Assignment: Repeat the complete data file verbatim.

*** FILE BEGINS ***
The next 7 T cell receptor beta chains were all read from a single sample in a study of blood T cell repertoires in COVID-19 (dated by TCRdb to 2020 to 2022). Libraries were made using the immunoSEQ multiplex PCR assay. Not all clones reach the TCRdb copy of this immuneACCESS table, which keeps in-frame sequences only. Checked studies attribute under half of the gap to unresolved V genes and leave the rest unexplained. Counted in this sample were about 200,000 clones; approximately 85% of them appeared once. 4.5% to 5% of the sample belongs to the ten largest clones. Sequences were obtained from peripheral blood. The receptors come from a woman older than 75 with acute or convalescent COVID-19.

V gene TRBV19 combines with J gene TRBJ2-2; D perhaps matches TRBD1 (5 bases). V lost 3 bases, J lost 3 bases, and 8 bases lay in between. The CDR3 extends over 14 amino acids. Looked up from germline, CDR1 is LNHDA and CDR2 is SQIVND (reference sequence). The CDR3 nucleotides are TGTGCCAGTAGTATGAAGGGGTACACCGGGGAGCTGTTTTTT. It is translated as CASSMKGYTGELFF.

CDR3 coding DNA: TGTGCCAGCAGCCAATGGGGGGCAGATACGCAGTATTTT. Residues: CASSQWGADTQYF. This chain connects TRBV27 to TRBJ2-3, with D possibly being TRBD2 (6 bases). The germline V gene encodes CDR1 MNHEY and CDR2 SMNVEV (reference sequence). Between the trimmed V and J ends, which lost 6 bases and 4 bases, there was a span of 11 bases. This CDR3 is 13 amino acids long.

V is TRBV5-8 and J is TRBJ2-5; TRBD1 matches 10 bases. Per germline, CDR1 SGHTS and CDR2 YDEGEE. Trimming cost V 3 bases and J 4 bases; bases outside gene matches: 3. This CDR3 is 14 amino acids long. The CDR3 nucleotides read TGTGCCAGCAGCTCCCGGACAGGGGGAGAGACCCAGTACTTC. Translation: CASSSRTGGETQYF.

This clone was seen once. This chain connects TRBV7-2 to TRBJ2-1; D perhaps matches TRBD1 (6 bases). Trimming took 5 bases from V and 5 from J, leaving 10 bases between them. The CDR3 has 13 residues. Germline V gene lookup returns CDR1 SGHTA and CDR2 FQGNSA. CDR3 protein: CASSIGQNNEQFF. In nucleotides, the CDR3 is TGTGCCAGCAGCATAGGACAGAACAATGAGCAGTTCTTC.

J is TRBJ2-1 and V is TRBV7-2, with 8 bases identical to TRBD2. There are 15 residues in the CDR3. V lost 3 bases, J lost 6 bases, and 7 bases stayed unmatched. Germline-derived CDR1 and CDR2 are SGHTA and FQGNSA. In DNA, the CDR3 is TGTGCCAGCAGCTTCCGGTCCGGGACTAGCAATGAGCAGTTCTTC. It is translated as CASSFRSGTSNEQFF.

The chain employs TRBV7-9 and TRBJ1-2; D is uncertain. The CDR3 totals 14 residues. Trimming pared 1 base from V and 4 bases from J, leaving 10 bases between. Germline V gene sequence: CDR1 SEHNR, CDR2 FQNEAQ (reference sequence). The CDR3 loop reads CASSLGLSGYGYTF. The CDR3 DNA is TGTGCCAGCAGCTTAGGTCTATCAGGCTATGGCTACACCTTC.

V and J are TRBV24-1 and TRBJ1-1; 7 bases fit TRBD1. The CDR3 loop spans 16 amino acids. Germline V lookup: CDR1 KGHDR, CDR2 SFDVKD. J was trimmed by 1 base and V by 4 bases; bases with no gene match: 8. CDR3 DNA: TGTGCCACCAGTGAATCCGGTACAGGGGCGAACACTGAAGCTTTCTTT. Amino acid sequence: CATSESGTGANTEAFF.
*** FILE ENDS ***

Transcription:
The next 7 T cell receptor beta chains were all read from a single sample in a study of blood T cell repertoires in COVID-19 (dated by TCRdb to 2020 to 2022). Libraries were made using the immunoSEQ multiplex PCR assay. Not all clones reach the TCRdb copy of this immuneACCESS table, which keeps in-frame sequences only. Checked studies attribute under half of the gap to unresolved V genes and leave the rest unexplained. Counted in this sample were about 200,000 clones; approximately 85% of them appeared once. 4.5% to 5% of the sample belongs to the ten largest clones. Sequences were obtained from peripheral blood. The receptors come from a woman older than 75 with acute or convalescent COVID-19.

V gene TRBV19 combines with J gene TRBJ2-2; D perhaps matches TRBD1 (5 bases). V lost 3 bases, J lost 3 bases, and 8 bases lay in between. The CDR3 extends over 14 amino acids. Looked up from germline, CDR1 is LNHDA and CDR2 is SQIVND (reference sequence). The CDR3 nucleotides are TGTGCCAGTAGTATGAAGGGGTACACCGGGGAGCTGTTTTTT. It is translated as CASSMKGYTGELFF.

CDR3 coding DNA: TGTGCCAGCAGCCAATGGGGGGCAGATACGCAGTATTTT. Residues: CASSQWGADTQYF. This chain connects TRBV27 to TRBJ2-3, with D possibly being TRBD2 (6 bases). The germline V gene encodes CDR1 MNHEY and CDR2 SMNVEV (reference sequence). Between the trimmed V and J ends, which lost 6 bases and 4 bases, there was a span of 11 bases. This CDR3 is 13 amino acids long.

V is TRBV5-8 and J is TRBJ2-5; TRBD1 matches 10 bases. Per germline, CDR1 SGHTS and CDR2 YDEGEE. Trimming cost V 3 bases and J 4 bases; bases outside gene matches: 3. This CDR3 is 14 amino acids long. The CDR3 nucleotides read TGTGCCAGCAGCTCCCGGACAGGGGGAGAGACCCAGTACTTC. Translation: CASSSRTGGETQYF.

This clone was seen once. This chain connects TRBV7-2 to TRBJ2-1; D perhaps matches TRBD1 (6 bases). Trimming took 5 bases from V and 5 from J, leaving 10 bases between them. The CDR3 has 13 residues. Germline V gene lookup returns CDR1 SGHTA and CDR2 FQGNSA. CDR3 protein: CASSIGQNNEQFF. In nucleotides, the CDR3 is TGTGCCAGCAGCATAGGACAGAACAATGAGCAGTTCTTC.

J is TRBJ2-1 and V is TRBV7-2, with 8 bases identical to TRBD2. There are 15 residues in the CDR3. V lost 3 bases, J lost 6 bases, and 7 bases stayed unmatched. Germline-derived CDR1 and CDR2 are SGHTA and FQGNSA. In DNA, the CDR3 is TGTGCCAGCAGCTTCCGGTCCGGGACTAGCAATGAGCAGTTCTTC. It is translated as CASSFRSGTSNEQFF.

The chain employs TRBV7-9 and TRBJ1-2; D is uncertain. The CDR3 totals 14 residues. Trimming pared 1 base from V and 4 bases from J, leaving 10 bases between. Germline V gene sequence: CDR1 SEHNR, CDR2 FQNEAQ (reference sequence). The CDR3 loop reads CASSLGLSGYGYTF. The CDR3 DNA is TGTGCCAGCAGCTTAGGTCTATCAGGCTATGGCTACACCTTC.

V and J are TRBV24-1 and TRBJ1-1; 7 bases fit TRBD1. The CDR3 loop spans 16 amino acids. Germline V lookup: CDR1 KGHDR, CDR2 SFDVKD. J was trimmed by 1 base and V by 4 bases; bases with no gene match: 8. CDR3 DNA: TGTGCCACCAGTGAATCCGGTACAGGGGCGAACACTGAAGCTTTCTTT. Amino acid sequence: CATSESGTGANTEAFF.